Institute is Awarded NSF Grant for Housing Justice

Institute is Awarded NSF Grant for Housing Justice

The Institute on Inequality and Democracy at UCLA Luskin has been awarded a four-year, $486,784 National Science Foundation grant to study housing precarity and housing movements.

The award (BCS 1758774) will support the establishment of a research coordination network — Housing Justice in Unequal Cities (HJUC) — based in the United States and with partnerships with key research entities in Brazil, India, South Africa and Spain. The network is based on the proposition that housing struggles play a significant role in the organization and transformation of urban space. It will advance research on housing precarity such as evictions, homelessness and displacement, with plans to study these issues in tandem with forms of racial segregation and discrimination.

The formation of the HJUC network is both necessary and timely given that the United States is in the midst of an evictions crisis. “And yet, there is very little systematic data and data visualization on evictions and related forms of housing precarity,” says director Ananya Roy and professor of urban planning, social welfare and geography. “There is also much work to be done on conceptualizing the main instruments of displacement and evictions that are currently underway in black and brown communities.”

This network will fill a gap in research by systematically analyzing community and policy responses that seek to create housing access and housing justice through legal frameworks, cooperative models of land and housing, and collective action (e.g. rent control, community land trusts). An important aspect of the project is its coordination at the intersection of social movements, universities and policy. It also builds transnational communities of inquiry concerned with shared problems, for example tenancy and tenure in California and Spain or land reparations in South Africa and the United States. Paying close attention to housing movements and policy interventions, the HJUC network will synthesize the primary modalities of housing justice and its conceptual underpinnings into a Housing Justice Handbook that will be broadly disseminated.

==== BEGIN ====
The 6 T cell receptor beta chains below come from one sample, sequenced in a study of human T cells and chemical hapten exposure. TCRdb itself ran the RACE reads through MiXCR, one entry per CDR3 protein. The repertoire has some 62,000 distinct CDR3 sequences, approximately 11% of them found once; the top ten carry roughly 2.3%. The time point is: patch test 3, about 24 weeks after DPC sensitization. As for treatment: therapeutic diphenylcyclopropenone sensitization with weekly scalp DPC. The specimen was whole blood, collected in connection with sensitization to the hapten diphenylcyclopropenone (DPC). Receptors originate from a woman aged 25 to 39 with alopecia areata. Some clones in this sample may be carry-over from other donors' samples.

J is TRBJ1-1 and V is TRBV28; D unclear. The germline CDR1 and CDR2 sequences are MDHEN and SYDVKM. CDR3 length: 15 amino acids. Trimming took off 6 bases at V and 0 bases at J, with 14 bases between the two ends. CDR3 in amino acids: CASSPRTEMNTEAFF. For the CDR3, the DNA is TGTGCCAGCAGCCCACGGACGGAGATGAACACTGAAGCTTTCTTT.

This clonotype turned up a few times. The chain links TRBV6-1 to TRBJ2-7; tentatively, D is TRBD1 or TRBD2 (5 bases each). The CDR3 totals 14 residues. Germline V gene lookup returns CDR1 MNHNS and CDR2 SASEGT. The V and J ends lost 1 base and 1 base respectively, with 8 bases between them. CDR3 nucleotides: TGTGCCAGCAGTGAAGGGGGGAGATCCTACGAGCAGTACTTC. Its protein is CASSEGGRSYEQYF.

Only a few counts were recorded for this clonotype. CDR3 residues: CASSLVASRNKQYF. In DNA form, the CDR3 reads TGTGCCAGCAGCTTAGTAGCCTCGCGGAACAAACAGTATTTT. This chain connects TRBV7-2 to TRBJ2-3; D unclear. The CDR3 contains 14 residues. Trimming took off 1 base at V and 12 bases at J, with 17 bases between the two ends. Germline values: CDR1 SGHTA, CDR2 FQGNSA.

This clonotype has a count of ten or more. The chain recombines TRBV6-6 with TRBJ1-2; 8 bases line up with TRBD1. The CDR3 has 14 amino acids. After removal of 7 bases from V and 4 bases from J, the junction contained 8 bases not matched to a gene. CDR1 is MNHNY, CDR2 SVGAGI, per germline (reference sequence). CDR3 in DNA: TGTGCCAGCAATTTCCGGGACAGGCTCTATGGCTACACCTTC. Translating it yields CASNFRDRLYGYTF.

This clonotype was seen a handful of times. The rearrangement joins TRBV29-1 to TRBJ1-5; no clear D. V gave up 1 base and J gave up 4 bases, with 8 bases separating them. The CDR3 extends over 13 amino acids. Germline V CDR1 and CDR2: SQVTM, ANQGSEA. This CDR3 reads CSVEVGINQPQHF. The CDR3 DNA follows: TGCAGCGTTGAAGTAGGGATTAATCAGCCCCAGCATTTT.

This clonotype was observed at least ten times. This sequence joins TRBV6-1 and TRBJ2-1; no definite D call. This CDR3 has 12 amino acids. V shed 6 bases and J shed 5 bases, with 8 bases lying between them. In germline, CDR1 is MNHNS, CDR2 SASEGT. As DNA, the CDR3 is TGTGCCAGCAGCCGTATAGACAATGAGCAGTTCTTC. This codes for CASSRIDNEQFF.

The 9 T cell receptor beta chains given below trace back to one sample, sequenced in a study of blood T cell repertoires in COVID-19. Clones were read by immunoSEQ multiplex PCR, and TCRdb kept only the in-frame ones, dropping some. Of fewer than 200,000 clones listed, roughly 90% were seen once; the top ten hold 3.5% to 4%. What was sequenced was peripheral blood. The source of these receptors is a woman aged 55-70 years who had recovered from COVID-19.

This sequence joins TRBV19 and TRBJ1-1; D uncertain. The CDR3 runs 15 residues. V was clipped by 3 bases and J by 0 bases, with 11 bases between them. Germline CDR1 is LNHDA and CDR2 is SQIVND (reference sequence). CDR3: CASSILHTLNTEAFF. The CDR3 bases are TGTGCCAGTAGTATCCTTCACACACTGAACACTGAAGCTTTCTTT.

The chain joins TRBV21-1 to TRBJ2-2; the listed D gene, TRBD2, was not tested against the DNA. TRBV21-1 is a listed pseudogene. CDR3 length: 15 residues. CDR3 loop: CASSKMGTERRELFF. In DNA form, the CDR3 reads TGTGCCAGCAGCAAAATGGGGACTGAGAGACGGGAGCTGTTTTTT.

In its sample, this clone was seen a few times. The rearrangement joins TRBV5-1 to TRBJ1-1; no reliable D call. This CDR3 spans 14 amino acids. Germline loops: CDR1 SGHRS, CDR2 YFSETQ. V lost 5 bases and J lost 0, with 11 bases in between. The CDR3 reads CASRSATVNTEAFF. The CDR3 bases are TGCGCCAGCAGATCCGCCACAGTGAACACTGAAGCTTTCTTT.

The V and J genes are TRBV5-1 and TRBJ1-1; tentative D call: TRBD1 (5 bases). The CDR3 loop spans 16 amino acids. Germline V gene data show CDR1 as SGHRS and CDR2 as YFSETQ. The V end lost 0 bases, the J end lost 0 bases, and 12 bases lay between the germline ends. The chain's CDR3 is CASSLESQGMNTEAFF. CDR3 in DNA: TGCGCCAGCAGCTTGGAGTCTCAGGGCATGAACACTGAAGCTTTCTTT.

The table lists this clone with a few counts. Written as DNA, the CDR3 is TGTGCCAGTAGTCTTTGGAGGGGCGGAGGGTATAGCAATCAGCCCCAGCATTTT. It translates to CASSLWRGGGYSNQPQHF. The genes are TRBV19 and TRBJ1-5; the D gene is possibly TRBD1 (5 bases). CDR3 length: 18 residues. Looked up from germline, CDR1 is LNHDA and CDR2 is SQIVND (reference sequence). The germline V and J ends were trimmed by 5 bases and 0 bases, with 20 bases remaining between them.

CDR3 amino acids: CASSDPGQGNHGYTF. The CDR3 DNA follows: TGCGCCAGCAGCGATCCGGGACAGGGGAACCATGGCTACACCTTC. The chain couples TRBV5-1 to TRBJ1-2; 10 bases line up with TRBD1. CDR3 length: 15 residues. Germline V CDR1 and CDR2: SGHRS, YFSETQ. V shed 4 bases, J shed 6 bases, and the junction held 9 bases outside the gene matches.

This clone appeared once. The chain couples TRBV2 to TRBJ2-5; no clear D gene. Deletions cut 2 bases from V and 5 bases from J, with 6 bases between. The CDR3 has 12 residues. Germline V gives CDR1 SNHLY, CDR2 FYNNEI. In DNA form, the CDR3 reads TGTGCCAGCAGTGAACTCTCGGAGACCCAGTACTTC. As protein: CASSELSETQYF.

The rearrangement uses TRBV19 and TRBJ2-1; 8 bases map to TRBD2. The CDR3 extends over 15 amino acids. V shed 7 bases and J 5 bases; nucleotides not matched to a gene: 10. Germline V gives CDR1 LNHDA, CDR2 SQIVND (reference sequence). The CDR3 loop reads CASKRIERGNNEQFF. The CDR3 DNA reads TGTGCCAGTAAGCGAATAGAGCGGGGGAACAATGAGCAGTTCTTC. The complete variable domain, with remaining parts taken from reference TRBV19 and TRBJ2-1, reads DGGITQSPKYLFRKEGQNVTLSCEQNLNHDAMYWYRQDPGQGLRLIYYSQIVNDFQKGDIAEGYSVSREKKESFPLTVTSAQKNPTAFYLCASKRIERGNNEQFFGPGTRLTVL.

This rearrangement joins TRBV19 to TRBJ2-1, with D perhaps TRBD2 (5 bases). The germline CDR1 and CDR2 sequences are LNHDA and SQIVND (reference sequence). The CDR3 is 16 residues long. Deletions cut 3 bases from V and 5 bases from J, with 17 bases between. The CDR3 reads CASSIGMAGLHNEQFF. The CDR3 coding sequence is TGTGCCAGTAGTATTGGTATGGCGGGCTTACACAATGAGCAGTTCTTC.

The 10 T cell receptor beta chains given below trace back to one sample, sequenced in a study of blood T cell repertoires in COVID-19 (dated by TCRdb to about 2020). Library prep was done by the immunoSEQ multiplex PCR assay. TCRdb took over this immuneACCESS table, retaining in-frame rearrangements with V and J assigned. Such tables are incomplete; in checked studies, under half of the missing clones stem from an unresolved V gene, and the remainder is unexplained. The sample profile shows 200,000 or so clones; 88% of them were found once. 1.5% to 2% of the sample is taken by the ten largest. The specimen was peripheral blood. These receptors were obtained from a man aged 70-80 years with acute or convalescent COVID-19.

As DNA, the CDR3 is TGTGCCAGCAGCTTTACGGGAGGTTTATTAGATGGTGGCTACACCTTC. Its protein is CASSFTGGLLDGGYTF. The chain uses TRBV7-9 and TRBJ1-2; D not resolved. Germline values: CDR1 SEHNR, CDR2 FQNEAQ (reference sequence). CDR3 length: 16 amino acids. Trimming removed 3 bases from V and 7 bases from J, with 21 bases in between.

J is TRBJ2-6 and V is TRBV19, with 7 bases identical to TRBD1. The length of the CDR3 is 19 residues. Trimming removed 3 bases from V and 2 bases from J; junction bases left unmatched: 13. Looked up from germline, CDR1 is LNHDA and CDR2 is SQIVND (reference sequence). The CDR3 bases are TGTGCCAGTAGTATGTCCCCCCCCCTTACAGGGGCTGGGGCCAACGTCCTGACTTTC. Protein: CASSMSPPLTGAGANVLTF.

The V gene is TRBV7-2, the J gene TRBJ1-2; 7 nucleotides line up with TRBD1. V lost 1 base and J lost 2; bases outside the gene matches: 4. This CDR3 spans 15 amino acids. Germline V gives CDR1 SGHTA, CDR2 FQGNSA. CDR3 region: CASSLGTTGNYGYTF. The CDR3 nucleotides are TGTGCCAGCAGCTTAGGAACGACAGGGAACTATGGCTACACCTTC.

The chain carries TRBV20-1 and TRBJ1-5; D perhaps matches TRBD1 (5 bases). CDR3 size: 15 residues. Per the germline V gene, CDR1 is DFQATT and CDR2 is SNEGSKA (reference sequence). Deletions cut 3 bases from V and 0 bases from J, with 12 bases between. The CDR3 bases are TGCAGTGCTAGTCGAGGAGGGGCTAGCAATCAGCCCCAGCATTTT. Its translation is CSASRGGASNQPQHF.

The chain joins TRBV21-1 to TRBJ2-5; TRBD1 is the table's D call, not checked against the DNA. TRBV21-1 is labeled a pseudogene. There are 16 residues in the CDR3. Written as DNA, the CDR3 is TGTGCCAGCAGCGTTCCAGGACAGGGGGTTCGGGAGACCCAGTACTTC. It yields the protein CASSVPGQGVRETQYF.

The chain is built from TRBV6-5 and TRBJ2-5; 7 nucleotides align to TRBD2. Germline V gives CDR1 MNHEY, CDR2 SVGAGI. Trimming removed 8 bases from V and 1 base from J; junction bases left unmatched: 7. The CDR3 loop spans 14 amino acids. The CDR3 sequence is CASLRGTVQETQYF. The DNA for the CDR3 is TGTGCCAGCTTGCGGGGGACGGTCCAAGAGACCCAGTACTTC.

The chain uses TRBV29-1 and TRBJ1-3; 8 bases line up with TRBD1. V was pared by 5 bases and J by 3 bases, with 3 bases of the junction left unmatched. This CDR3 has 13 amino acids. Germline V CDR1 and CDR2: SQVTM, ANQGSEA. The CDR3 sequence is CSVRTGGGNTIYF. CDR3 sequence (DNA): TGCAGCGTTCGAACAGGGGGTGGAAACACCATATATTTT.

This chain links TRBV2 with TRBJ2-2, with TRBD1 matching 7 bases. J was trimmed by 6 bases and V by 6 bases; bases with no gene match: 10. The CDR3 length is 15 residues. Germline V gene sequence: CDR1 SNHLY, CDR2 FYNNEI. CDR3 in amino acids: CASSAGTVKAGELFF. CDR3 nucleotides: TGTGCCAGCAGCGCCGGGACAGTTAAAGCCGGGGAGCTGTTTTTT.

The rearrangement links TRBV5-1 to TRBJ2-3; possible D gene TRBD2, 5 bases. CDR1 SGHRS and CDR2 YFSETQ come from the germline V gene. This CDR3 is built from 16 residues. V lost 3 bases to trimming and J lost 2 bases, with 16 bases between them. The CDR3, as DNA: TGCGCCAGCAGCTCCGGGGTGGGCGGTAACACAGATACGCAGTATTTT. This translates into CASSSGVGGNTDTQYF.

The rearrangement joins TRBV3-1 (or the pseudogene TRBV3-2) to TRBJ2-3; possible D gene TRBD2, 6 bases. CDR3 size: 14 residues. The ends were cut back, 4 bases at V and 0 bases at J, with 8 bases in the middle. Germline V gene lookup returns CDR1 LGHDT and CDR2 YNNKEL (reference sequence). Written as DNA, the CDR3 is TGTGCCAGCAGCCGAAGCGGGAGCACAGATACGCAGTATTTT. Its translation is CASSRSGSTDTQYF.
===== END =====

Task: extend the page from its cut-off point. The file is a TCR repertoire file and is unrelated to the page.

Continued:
The Housing Justice in #UnequalCities conference, which will launch our NSF project, will take place in Los Angeles from January 31 to February 1, 2019. We anticipate that the conference will draw faculty, students, community-based scholars and LA activists keen to understand and discuss complex conceptual frameworks of housing and land and a global perspective on housing justice. At the Institute, we believe that a global and comparative approach is vital because there are important lessons to be learned from housing research in other parts of the world, including sophisticated conceptualizations of displaceability. Similarly, there is much to be learned from housing movements in different parts of the world and how they have been institutionalized in progressive forms of urban planning and policy change.

“In particular, we expect that the network will create communities of researchers connected through shared analytical and methodological problems,” states Roy. “We intend for the network to nurture the next generation of housing scholars whose work will lead such inquiry and pedagogy. Recognizing the persistent need to expand diversity in geography and urban studies, through the mentorship of women and people of color and through the support of research that foregrounds the experiences of marginalized groups, we hope that our inter-generational approach will have a transformative effect on these disciplines.”

Cristina Barrera
Communications and Program Manager, Institute on Inequality and Democracy at UCLA Luskin

Ananya Roy
Director, Institute on Inequality and Democracy at UCLA Luskin